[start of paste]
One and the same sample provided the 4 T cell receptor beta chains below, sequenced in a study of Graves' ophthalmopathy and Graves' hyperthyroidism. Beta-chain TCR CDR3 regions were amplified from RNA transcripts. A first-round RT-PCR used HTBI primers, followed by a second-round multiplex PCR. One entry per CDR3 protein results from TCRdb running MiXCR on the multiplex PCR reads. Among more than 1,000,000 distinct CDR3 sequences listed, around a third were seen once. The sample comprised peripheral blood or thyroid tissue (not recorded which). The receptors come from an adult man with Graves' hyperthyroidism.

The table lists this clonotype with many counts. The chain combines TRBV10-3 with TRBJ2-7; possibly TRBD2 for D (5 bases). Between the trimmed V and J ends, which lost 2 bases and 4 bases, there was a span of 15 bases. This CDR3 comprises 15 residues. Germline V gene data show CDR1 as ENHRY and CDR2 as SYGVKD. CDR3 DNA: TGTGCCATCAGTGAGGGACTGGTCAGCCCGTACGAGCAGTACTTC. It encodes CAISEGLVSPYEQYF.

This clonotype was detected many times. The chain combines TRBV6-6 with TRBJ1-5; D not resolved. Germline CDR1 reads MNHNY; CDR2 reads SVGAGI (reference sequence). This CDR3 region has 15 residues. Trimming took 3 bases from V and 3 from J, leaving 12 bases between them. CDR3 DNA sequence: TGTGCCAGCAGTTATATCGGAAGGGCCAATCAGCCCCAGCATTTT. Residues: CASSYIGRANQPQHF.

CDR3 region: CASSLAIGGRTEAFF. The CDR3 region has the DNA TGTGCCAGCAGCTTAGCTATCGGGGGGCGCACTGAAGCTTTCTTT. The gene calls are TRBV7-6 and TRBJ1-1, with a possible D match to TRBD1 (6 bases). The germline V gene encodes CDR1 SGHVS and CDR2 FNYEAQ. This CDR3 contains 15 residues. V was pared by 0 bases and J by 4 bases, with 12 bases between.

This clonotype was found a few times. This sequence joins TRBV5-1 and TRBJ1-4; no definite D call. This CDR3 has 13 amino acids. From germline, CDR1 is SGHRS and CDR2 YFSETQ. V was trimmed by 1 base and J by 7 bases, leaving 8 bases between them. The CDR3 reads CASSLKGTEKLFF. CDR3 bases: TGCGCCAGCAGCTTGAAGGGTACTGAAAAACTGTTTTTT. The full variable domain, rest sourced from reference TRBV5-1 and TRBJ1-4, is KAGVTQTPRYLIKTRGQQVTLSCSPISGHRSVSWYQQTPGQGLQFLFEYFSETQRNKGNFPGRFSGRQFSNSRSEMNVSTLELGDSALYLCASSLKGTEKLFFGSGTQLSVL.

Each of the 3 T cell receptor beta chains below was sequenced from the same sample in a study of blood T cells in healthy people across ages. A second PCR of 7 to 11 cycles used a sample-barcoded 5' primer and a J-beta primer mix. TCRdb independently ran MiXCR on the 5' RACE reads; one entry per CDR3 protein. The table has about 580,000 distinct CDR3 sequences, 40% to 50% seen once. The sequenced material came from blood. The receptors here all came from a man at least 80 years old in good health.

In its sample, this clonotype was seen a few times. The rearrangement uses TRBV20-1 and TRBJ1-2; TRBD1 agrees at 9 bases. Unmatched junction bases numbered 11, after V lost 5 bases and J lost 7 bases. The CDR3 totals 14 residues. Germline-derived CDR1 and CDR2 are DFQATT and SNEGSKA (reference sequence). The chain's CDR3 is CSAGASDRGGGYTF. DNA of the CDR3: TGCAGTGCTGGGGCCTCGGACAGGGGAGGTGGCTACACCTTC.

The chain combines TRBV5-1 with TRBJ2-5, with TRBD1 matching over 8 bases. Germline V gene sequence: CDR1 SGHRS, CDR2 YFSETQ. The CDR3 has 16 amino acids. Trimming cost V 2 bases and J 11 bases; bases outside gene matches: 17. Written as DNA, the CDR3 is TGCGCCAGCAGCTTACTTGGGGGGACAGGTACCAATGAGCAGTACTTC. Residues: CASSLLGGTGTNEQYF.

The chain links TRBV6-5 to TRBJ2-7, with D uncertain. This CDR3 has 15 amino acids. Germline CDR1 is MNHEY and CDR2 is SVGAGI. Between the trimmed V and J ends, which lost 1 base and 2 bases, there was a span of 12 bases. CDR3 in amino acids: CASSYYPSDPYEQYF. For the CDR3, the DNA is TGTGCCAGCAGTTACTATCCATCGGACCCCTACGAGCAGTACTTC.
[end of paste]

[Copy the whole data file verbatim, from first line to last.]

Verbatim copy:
One and the same sample provided the 4 T cell receptor beta chains below, sequenced in a study of Graves' ophthalmopathy and Graves' hyperthyroidism. Beta-chain TCR CDR3 regions were amplified from RNA transcripts. A first-round RT-PCR used HTBI primers, followed by a second-round multiplex PCR. One entry per CDR3 protein results from TCRdb running MiXCR on the multiplex PCR reads. Among more than 1,000,000 distinct CDR3 sequences listed, around a third were seen once. The sample comprised peripheral blood or thyroid tissue (not recorded which). The receptors come from an adult man with Graves' hyperthyroidism.

The table lists this clonotype with many counts. The chain combines TRBV10-3 with TRBJ2-7; possibly TRBD2 for D (5 bases). Between the trimmed V and J ends, which lost 2 bases and 4 bases, there was a span of 15 bases. This CDR3 comprises 15 residues. Germline V gene data show CDR1 as ENHRY and CDR2 as SYGVKD. CDR3 DNA: TGTGCCATCAGTGAGGGACTGGTCAGCCCGTACGAGCAGTACTTC. It encodes CAISEGLVSPYEQYF.

This clonotype was detected many times. The chain combines TRBV6-6 with TRBJ1-5; D not resolved. Germline CDR1 reads MNHNY; CDR2 reads SVGAGI (reference sequence). This CDR3 region has 15 residues. Trimming took 3 bases from V and 3 from J, leaving 12 bases between them. CDR3 DNA sequence: TGTGCCAGCAGTTATATCGGAAGGGCCAATCAGCCCCAGCATTTT. Residues: CASSYIGRANQPQHF.

CDR3 region: CASSLAIGGRTEAFF. The CDR3 region has the DNA TGTGCCAGCAGCTTAGCTATCGGGGGGCGCACTGAAGCTTTCTTT. The gene calls are TRBV7-6 and TRBJ1-1, with a possible D match to TRBD1 (6 bases). The germline V gene encodes CDR1 SGHVS and CDR2 FNYEAQ. This CDR3 contains 15 residues. V was pared by 0 bases and J by 4 bases, with 12 bases between.

This clonotype was found a few times. This sequence joins TRBV5-1 and TRBJ1-4; no definite D call. This CDR3 has 13 amino acids. From germline, CDR1 is SGHRS and CDR2 YFSETQ. V was trimmed by 1 base and J by 7 bases, leaving 8 bases between them. The CDR3 reads CASSLKGTEKLFF. CDR3 bases: TGCGCCAGCAGCTTGAAGGGTACTGAAAAACTGTTTTTT. The full variable domain, rest sourced from reference TRBV5-1 and TRBJ1-4, is KAGVTQTPRYLIKTRGQQVTLSCSPISGHRSVSWYQQTPGQGLQFLFEYFSETQRNKGNFPGRFSGRQFSNSRSEMNVSTLELGDSALYLCASSLKGTEKLFFGSGTQLSVL.

Each of the 3 T cell receptor beta chains below was sequenced from the same sample in a study of blood T cells in healthy people across ages. A second PCR of 7 to 11 cycles used a sample-barcoded 5' primer and a J-beta primer mix. TCRdb independently ran MiXCR on the 5' RACE reads; one entry per CDR3 protein. The table has about 580,000 distinct CDR3 sequences, 40% to 50% seen once. The sequenced material came from blood. The receptors here all came from a man at least 80 years old in good health.

In its sample, this clonotype was seen a few times. The rearrangement uses TRBV20-1 and TRBJ1-2; TRBD1 agrees at 9 bases. Unmatched junction bases numbered 11, after V lost 5 bases and J lost 7 bases. The CDR3 totals 14 residues. Germline-derived CDR1 and CDR2 are DFQATT and SNEGSKA (reference sequence). The chain's CDR3 is CSAGASDRGGGYTF. DNA of the CDR3: TGCAGTGCTGGGGCCTCGGACAGGGGAGGTGGCTACACCTTC.

The chain combines TRBV5-1 with TRBJ2-5, with TRBD1 matching over 8 bases. Germline V gene sequence: CDR1 SGHRS, CDR2 YFSETQ. The CDR3 has 16 amino acids. Trimming cost V 2 bases and J 11 bases; bases outside gene matches: 17. Written as DNA, the CDR3 is TGCGCCAGCAGCTTACTTGGGGGGACAGGTACCAATGAGCAGTACTTC. Residues: CASSLLGGTGTNEQYF.

The chain links TRBV6-5 to TRBJ2-7, with D uncertain. This CDR3 has 15 amino acids. Germline CDR1 is MNHEY and CDR2 is SVGAGI. Between the trimmed V and J ends, which lost 1 base and 2 bases, there was a span of 12 bases. CDR3 in amino acids: CASSYYPSDPYEQYF. For the CDR3, the DNA is TGTGCCAGCAGTTACTATCCATCGGACCCCTACGAGCAGTACTTC.